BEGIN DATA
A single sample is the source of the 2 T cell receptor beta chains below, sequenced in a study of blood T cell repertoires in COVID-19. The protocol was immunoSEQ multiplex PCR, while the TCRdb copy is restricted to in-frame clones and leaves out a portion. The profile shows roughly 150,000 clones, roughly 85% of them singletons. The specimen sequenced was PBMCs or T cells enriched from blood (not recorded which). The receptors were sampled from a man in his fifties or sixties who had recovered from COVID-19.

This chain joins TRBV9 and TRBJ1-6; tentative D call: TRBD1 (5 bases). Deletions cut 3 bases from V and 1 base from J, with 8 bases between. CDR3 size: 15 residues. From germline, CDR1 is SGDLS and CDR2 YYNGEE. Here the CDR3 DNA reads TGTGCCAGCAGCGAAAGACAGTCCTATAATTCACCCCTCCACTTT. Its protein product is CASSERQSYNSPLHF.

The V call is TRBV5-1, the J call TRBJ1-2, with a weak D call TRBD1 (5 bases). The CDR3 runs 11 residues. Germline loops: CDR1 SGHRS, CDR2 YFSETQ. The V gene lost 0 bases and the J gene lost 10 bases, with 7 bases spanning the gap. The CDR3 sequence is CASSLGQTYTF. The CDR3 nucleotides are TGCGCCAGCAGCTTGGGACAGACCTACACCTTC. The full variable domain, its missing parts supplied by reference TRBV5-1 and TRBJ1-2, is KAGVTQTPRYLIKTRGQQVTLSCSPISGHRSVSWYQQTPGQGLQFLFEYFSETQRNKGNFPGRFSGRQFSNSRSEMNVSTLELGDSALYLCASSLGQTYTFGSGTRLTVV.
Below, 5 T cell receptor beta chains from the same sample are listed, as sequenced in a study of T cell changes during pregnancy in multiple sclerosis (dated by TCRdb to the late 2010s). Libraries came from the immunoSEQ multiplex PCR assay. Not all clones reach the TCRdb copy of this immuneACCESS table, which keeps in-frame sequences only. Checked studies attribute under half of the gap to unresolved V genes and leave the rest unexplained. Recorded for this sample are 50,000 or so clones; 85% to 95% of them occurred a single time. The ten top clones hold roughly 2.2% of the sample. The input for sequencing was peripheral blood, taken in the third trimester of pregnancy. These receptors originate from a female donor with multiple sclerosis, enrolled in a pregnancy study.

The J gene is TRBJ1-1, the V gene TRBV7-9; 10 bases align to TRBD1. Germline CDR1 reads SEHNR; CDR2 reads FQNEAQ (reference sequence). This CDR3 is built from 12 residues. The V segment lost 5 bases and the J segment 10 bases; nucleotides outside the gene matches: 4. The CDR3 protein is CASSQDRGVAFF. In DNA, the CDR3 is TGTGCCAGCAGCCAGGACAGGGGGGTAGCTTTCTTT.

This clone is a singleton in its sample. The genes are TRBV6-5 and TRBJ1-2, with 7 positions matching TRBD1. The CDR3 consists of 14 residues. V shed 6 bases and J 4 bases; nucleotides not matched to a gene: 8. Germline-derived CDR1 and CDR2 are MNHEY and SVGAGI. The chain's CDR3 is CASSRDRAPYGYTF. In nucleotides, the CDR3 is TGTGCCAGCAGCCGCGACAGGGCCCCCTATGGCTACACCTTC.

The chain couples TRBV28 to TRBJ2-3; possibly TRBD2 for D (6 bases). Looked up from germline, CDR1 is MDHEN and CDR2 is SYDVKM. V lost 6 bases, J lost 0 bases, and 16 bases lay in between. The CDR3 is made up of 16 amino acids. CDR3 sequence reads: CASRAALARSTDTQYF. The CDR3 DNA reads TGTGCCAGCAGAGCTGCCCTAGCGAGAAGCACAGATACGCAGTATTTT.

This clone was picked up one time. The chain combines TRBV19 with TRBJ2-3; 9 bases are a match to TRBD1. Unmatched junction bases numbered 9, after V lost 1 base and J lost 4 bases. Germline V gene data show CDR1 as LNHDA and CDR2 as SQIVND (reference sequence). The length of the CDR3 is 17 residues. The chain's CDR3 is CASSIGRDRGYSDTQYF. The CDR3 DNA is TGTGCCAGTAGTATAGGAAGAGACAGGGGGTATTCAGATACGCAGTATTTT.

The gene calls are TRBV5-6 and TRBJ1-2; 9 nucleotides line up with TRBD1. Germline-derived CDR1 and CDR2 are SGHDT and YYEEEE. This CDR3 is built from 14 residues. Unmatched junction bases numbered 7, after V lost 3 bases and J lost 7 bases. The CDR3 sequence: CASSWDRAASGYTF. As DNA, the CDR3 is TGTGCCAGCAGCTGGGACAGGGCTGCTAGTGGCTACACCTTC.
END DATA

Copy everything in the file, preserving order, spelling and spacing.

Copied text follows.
A single sample is the source of the 2 T cell receptor beta chains below, sequenced in a study of blood T cell repertoires in COVID-19. The protocol was immunoSEQ multiplex PCR, while the TCRdb copy is restricted to in-frame clones and leaves out a portion. The profile shows roughly 150,000 clones, roughly 85% of them singletons. The specimen sequenced was PBMCs or T cells enriched from blood (not recorded which). The receptors were sampled from a man in his fifties or sixties who had recovered from COVID-19.

This chain joins TRBV9 and TRBJ1-6; tentative D call: TRBD1 (5 bases). Deletions cut 3 bases from V and 1 base from J, with 8 bases between. CDR3 size: 15 residues. From germline, CDR1 is SGDLS and CDR2 YYNGEE. Here the CDR3 DNA reads TGTGCCAGCAGCGAAAGACAGTCCTATAATTCACCCCTCCACTTT. Its protein product is CASSERQSYNSPLHF.

The V call is TRBV5-1, the J call TRBJ1-2, with a weak D call TRBD1 (5 bases). The CDR3 runs 11 residues. Germline loops: CDR1 SGHRS, CDR2 YFSETQ. The V gene lost 0 bases and the J gene lost 10 bases, with 7 bases spanning the gap. The CDR3 sequence is CASSLGQTYTF. The CDR3 nucleotides are TGCGCCAGCAGCTTGGGACAGACCTACACCTTC. The full variable domain, its missing parts supplied by reference TRBV5-1 and TRBJ1-2, is KAGVTQTPRYLIKTRGQQVTLSCSPISGHRSVSWYQQTPGQGLQFLFEYFSETQRNKGNFPGRFSGRQFSNSRSEMNVSTLELGDSALYLCASSLGQTYTFGSGTRLTVV.
Below, 5 T cell receptor beta chains from the same sample are listed, as sequenced in a study of T cell changes during pregnancy in multiple sclerosis (dated by TCRdb to the late 2010s). Libraries came from the immunoSEQ multiplex PCR assay. Not all clones reach the TCRdb copy of this immuneACCESS table, which keeps in-frame sequences only. Checked studies attribute under half of the gap to unresolved V genes and leave the rest unexplained. Recorded for this sample are 50,000 or so clones; 85% to 95% of them occurred a single time. The ten top clones hold roughly 2.2% of the sample. The input for sequencing was peripheral blood, taken in the third trimester of pregnancy. These receptors originate from a female donor with multiple sclerosis, enrolled in a pregnancy study.

The J gene is TRBJ1-1, the V gene TRBV7-9; 10 bases align to TRBD1. Germline CDR1 reads SEHNR; CDR2 reads FQNEAQ (reference sequence). This CDR3 is built from 12 residues. The V segment lost 5 bases and the J segment 10 bases; nucleotides outside the gene matches: 4. The CDR3 protein is CASSQDRGVAFF. In DNA, the CDR3 is TGTGCCAGCAGCCAGGACAGGGGGGTAGCTTTCTTT.

This clone is a singleton in its sample. The genes are TRBV6-5 and TRBJ1-2, with 7 positions matching TRBD1. The CDR3 consists of 14 residues. V shed 6 bases and J 4 bases; nucleotides not matched to a gene: 8. Germline-derived CDR1 and CDR2 are MNHEY and SVGAGI. The chain's CDR3 is CASSRDRAPYGYTF. In nucleotides, the CDR3 is TGTGCCAGCAGCCGCGACAGGGCCCCCTATGGCTACACCTTC.

The chain couples TRBV28 to TRBJ2-3; possibly TRBD2 for D (6 bases). Looked up from germline, CDR1 is MDHEN and CDR2 is SYDVKM. V lost 6 bases, J lost 0 bases, and 16 bases lay in between. The CDR3 is made up of 16 amino acids. CDR3 sequence reads: CASRAALARSTDTQYF. The CDR3 DNA reads TGTGCCAGCAGAGCTGCCCTAGCGAGAAGCACAGATACGCAGTATTTT.

This clone was picked up one time. The chain combines TRBV19 with TRBJ2-3; 9 bases are a match to TRBD1. Unmatched junction bases numbered 9, after V lost 1 base and J lost 4 bases. Germline V gene data show CDR1 as LNHDA and CDR2 as SQIVND (reference sequence). The length of the CDR3 is 17 residues. The chain's CDR3 is CASSIGRDRGYSDTQYF. The CDR3 DNA is TGTGCCAGTAGTATAGGAAGAGACAGGGGGTATTCAGATACGCAGTATTTT.

The gene calls are TRBV5-6 and TRBJ1-2; 9 nucleotides line up with TRBD1. Germline-derived CDR1 and CDR2 are SGHDT and YYEEEE. This CDR3 is built from 14 residues. Unmatched junction bases numbered 7, after V lost 3 bases and J lost 7 bases. The CDR3 sequence: CASSWDRAASGYTF. As DNA, the CDR3 is TGTGCCAGCAGCTGGGACAGGGCTGCTAGTGGCTACACCTTC.